It has been a long time since I’ve underlined and dog-eared nearly every page of a book, but Daniel Darling’s The Dignity Revolution: Reclaiming God’s Rich Vision for Humanity is my recent exception to the rule. And I would do it again without apology—sorry book lovers. His words are timely and enduring for a church that has been captivated by culture rather than her Christ, failing to value human life from the womb and to the tomb.
And before anyone lodges a criticism of Darling as a naive “world-changer,” I hope we can fully agree with him when he says, “Our work for the kingdom is not about us changing the world, but about joining what God is already doing in the world.” Christ’s kingdom is coming, and we are already recipients—receivers, not founders—of this kingdom.
As Darling writes, “We will never see complete and total justice. But we can work for it, even as we fall short of it, because we know that one day we will experience it.” Nobody—not us, not our neighbors, not our greatest foes—is going to stop Jesus from returning and bringing his new and better world. However, that kingdom is not fully and finally here—yet.
No Small Thing
So what do we do in the meantime?
That’s precisely where this book is so helpful for our generation. It provides tools, ideas, suggestions, and resources for doing something rather than nothing. Some might counter that this focuses our attention on becoming a bunch of do-gooders distracting us from fulfilling the Great Commission. But let’s not forget that God has given us both the Great Commission—“Make disciples”—and the Great Commandment—“Love your neighbor as yourself.” And these were not given to individuals, but to a people.
Early in the book, Darling describes the mission of the church as two-fold: to communicate and illuminate. Believers are tasked with preaching the gospel, and at the same time, all Christians are to illuminate the kingdom in and to the world. It’s both-and not either-or, and we have to move beyond the errors of “just preaching the gospel” and calling everybody we might disagree with a “social justice warrior.” Such either-ors lead us to become a people that is neither-nor. We are neither preaching the gospel with our lips, nor illuminating its message in our lives. Jesus calls us to follow him in both word and deed, but not just with our words and not only with our deeds.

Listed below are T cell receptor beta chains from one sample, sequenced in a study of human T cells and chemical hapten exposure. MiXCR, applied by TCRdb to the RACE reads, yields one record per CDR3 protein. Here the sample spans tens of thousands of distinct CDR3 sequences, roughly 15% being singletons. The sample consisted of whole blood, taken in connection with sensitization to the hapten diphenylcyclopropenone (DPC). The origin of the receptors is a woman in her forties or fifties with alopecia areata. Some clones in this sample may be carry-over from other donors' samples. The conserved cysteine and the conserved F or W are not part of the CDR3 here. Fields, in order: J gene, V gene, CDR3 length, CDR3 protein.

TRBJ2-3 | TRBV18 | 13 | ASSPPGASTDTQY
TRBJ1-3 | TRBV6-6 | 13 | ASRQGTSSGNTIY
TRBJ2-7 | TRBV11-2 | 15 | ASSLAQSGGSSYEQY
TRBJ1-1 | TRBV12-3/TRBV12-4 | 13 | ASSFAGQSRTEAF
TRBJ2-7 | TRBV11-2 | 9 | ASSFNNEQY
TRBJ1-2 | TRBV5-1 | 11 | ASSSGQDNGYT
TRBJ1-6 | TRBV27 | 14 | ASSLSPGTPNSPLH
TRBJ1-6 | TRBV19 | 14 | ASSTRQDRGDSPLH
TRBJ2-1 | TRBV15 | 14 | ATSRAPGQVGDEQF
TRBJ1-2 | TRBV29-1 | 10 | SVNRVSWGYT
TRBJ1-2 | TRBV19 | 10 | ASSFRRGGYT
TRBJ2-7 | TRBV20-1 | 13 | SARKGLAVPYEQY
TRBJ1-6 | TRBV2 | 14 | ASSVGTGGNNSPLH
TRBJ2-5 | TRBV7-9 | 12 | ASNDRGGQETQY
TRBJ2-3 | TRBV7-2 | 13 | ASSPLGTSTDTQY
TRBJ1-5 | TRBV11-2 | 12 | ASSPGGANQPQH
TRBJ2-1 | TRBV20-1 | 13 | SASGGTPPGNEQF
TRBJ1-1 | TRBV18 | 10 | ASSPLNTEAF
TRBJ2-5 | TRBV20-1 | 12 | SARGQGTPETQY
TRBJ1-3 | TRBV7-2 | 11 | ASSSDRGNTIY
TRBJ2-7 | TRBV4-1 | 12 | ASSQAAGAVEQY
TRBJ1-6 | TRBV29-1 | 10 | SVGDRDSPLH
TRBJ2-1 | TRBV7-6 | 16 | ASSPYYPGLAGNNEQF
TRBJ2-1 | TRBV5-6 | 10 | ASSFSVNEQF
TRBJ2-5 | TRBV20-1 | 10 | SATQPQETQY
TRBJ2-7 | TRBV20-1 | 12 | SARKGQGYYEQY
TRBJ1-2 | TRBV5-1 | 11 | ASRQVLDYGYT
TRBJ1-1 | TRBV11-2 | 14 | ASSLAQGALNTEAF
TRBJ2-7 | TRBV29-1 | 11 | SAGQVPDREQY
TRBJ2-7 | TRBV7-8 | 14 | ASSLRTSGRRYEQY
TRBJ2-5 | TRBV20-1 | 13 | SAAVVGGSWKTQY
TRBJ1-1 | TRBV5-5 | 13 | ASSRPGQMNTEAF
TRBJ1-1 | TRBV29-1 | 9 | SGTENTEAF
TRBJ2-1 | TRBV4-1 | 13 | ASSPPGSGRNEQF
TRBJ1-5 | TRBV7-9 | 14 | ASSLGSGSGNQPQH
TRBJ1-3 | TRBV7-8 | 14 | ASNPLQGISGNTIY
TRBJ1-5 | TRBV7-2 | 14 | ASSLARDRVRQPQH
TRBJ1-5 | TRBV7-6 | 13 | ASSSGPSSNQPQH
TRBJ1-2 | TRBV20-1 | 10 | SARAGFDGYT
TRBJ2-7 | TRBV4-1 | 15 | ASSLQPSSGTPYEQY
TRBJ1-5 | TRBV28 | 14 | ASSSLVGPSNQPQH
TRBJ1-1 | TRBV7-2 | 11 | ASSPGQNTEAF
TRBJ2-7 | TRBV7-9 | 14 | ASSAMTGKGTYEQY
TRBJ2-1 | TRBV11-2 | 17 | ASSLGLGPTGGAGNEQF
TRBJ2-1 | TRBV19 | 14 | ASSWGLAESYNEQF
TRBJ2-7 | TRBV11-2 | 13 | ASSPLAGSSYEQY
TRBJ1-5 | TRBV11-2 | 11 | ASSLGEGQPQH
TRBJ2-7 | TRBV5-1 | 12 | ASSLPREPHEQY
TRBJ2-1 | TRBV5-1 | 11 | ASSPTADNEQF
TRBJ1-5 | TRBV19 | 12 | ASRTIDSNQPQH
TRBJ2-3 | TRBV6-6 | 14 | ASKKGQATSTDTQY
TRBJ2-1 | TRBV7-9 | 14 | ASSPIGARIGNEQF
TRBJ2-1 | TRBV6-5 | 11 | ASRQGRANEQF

As a whole body, we already are doing something, which is better than nothing. Believers are engaged in restoring human dignity to the workplace and providing alternatives to abortion and hope beyond euthanasia. We care about the justice system and issues like prison reform, advocacy for immigrants, and providing hospitality and protection for refugees who are already living on American soil. We prize the institution of marriage, defend religious liberty, and concern ourselves with our and our children’s use of technology, all the while engaging others with our politics. In each of these small and ordinary ways, we are making a sizable difference as a people knit together by “one Lord, one faith, and one baptism.”
And that difference comes not because we are radical activists, but quiet ones. “Before we are activists, we are worshipers,” Darling says. But “if we are truly worshippers, we will be activists, because we worship a great God, and it is his image that we see in every person—for every person has God-given dignity, no matter their utility. A person’s a person, no matter how small.” It’s neither activism nor quietism. It is a quiet activism.
Signs and Signposts
I might be biased because he has been my hero since I could walk, but I think Mr. Rogers said it best: “We live in a world in which we need to share responsibility. It's easy to say ‘It's not my child, not my community, not my world, not my problem.’ Then there are those who see the need and respond. I consider those people my heroes.”
If we are truly receiving a kingdom, then signs and signposts of that kingdom will be made evident. They appear as we gather every Sunday as rebels to the way modern tech has dehumanized us, calling on the God who made us and has redeemed us. As we eat and drink a foretaste of the supper of the lamb, we are re-humanized, but it doesn’t stop there. Receivers of this kingdom will remain its members in the Monday through Saturday grind, perhaps serving, marching, writing, speaking, listening, and engaging where we can. But we do so, most importantly and impactfully, by “investing our money, donating our time, opening our homes, and sacrificing our ease to love our neighbors—all our neighbors” as Christ has loved us.
You are valued.
I am valued.
We are valued.
The Dignity Revolution is a compelling vision of the truth, goodness, and beauty that only the gospel can create and sustain. With applications that extend across the entire range of human existence and beyond the scope of just one nation, Darling offers us the chance to reclaim a vision for humanity that the global church can embrace for the sake of the whole world.
Cover photo by Nick Cooper.
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